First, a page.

Lightning strikes are usually so brief that their tiny details aren’t noticed by the human eye. Capture lightning at 7,000 frames per second, however, and all kinds of crazy details emerge. That’s what you’ll see in the 45-second video above.
It was captured by Professor Ningyu Liu of the Florida Institute of Technology’s Geospace Physics Laboratory. Liu used a special camera to shoot a storm that occurred on May 20th over Melbourne, Florida. The playback speed is the equivalent of 700 frames per second, so every 10 seconds in the video shows about 1 second in real time.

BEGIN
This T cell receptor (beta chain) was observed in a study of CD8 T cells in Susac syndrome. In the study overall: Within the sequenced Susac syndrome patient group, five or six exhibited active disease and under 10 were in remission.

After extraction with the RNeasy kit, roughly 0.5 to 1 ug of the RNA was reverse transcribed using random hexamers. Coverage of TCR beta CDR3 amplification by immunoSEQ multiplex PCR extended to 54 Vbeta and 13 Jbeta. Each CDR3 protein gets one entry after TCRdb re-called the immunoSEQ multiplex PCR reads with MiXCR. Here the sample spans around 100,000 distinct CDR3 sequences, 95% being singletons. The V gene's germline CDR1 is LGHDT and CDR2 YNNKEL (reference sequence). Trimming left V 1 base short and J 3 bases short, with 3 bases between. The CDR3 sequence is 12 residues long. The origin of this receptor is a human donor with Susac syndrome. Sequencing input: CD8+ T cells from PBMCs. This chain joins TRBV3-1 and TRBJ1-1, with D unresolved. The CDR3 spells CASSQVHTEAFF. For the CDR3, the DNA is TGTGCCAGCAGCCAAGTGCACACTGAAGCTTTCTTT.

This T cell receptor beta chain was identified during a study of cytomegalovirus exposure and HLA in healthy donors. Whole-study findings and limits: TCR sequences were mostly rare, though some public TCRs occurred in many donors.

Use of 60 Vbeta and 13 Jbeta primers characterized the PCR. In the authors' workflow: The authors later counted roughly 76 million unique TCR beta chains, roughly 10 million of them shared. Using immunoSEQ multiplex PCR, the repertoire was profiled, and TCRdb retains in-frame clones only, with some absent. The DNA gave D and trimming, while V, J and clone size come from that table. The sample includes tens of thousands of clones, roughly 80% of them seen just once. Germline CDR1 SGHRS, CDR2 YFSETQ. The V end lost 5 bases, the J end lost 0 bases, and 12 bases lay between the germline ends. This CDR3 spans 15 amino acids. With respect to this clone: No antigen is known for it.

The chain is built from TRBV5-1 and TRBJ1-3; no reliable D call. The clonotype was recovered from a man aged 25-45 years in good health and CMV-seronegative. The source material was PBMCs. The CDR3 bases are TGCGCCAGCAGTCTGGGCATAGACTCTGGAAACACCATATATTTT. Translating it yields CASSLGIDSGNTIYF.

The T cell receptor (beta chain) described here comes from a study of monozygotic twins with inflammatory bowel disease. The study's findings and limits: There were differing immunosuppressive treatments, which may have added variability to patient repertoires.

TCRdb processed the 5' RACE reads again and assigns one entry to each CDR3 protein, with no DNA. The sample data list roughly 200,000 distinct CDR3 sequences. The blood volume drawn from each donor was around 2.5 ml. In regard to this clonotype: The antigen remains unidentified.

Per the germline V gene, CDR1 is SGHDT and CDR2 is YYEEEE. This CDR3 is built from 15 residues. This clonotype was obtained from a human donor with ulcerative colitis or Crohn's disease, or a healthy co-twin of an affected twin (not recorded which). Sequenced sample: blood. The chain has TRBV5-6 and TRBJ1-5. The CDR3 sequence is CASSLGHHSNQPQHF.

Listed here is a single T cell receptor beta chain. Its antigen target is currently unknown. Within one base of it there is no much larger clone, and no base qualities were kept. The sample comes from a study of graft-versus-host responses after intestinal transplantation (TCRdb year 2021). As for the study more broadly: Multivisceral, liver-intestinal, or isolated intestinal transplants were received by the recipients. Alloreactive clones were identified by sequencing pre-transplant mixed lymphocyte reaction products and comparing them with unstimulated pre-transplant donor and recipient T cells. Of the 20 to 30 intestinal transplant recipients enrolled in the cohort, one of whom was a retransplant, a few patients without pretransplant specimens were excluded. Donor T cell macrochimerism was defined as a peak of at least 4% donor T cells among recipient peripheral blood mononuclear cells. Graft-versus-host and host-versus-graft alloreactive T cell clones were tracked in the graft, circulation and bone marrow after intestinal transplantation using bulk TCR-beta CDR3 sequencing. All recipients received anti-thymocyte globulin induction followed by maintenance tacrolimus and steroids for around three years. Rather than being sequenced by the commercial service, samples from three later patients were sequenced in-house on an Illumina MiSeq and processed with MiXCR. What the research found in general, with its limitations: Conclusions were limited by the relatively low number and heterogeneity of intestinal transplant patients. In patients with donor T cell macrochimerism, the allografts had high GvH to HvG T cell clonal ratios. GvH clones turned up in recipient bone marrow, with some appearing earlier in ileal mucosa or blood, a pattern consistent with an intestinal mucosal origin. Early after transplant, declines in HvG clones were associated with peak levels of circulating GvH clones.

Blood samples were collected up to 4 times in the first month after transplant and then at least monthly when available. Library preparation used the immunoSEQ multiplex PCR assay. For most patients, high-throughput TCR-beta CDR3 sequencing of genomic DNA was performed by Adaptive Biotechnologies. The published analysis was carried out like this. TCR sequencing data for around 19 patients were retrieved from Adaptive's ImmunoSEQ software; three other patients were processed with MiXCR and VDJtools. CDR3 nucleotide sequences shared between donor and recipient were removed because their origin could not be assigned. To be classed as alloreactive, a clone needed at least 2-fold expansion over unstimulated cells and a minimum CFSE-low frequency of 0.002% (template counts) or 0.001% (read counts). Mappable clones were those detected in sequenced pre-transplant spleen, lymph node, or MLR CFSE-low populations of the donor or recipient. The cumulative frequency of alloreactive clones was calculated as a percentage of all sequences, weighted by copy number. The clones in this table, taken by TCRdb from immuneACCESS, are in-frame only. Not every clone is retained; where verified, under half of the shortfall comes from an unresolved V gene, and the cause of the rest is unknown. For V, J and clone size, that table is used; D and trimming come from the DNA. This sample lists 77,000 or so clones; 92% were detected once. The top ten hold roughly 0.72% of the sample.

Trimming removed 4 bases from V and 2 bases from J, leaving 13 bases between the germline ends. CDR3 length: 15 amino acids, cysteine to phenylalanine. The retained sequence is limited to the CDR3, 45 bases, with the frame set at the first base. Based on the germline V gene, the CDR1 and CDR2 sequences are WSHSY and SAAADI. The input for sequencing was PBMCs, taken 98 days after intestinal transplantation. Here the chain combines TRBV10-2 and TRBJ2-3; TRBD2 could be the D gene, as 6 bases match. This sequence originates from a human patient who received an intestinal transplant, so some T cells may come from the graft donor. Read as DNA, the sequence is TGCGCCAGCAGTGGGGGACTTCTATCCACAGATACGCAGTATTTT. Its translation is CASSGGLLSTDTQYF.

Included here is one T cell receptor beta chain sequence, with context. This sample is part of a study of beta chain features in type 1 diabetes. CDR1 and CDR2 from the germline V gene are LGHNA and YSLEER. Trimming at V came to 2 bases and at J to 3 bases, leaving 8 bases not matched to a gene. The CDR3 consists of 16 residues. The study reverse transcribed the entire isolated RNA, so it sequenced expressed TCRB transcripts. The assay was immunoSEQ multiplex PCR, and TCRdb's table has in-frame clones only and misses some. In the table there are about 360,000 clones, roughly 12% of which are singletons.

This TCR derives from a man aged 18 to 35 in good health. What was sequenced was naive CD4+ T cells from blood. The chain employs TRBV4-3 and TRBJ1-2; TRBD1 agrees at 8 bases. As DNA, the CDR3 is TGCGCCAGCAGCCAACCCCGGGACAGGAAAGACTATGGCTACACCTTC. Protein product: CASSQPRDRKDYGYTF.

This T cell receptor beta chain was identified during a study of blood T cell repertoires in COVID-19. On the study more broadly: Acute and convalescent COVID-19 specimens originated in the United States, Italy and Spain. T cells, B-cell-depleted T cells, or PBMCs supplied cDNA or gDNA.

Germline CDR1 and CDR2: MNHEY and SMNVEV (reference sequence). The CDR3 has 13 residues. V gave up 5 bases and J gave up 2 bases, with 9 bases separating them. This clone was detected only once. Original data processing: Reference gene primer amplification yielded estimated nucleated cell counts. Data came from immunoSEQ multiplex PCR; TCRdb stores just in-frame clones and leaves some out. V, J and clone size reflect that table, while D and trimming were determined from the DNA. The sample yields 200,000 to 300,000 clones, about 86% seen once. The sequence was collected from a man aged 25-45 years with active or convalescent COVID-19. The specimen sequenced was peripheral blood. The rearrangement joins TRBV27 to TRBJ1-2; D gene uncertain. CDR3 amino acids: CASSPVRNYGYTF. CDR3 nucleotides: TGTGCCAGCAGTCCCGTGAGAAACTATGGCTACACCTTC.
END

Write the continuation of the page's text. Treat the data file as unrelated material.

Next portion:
Here’s a GIF of one of those seconds:
Back in 2013, we also shared what lightning looks like at a staggering 11,000 frames per second.